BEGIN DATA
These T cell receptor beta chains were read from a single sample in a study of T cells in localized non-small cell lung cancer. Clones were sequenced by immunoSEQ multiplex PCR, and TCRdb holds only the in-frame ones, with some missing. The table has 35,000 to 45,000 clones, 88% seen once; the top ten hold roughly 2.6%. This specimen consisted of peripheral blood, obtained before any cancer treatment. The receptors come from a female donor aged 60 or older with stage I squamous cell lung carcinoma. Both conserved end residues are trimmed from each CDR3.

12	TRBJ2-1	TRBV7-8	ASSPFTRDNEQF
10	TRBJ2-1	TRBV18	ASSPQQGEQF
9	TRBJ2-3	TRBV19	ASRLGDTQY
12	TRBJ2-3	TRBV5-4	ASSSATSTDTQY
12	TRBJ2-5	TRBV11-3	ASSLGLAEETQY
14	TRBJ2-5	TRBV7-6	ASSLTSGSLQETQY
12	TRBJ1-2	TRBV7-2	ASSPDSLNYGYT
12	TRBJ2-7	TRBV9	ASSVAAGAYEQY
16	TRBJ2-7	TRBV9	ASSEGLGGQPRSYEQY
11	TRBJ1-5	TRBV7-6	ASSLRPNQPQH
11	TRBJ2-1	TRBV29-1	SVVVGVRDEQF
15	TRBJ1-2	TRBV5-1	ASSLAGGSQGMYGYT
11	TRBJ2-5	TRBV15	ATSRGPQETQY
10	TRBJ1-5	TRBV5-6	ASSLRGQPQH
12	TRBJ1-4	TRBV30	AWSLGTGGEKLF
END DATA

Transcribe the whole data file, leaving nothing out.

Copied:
These T cell receptor beta chains were read from a single sample in a study of T cells in localized non-small cell lung cancer. Clones were sequenced by immunoSEQ multiplex PCR, and TCRdb holds only the in-frame ones, with some missing. The table has 35,000 to 45,000 clones, 88% seen once; the top ten hold roughly 2.6%. This specimen consisted of peripheral blood, obtained before any cancer treatment. The receptors come from a female donor aged 60 or older with stage I squamous cell lung carcinoma. Both conserved end residues are trimmed from each CDR3.

12	TRBJ2-1	TRBV7-8	ASSPFTRDNEQF
10	TRBJ2-1	TRBV18	ASSPQQGEQF
9	TRBJ2-3	TRBV19	ASRLGDTQY
12	TRBJ2-3	TRBV5-4	ASSSATSTDTQY
12	TRBJ2-5	TRBV11-3	ASSLGLAEETQY
14	TRBJ2-5	TRBV7-6	ASSLTSGSLQETQY
12	TRBJ1-2	TRBV7-2	ASSPDSLNYGYT
12	TRBJ2-7	TRBV9	ASSVAAGAYEQY
16	TRBJ2-7	TRBV9	ASSEGLGGQPRSYEQY
11	TRBJ1-5	TRBV7-6	ASSLRPNQPQH
11	TRBJ2-1	TRBV29-1	SVVVGVRDEQF
15	TRBJ1-2	TRBV5-1	ASSLAGGSQGMYGYT
11	TRBJ2-5	TRBV15	ATSRGPQETQY
10	TRBJ1-5	TRBV5-6	ASSLRGQPQH
12	TRBJ1-4	TRBV30	AWSLGTGGEKLF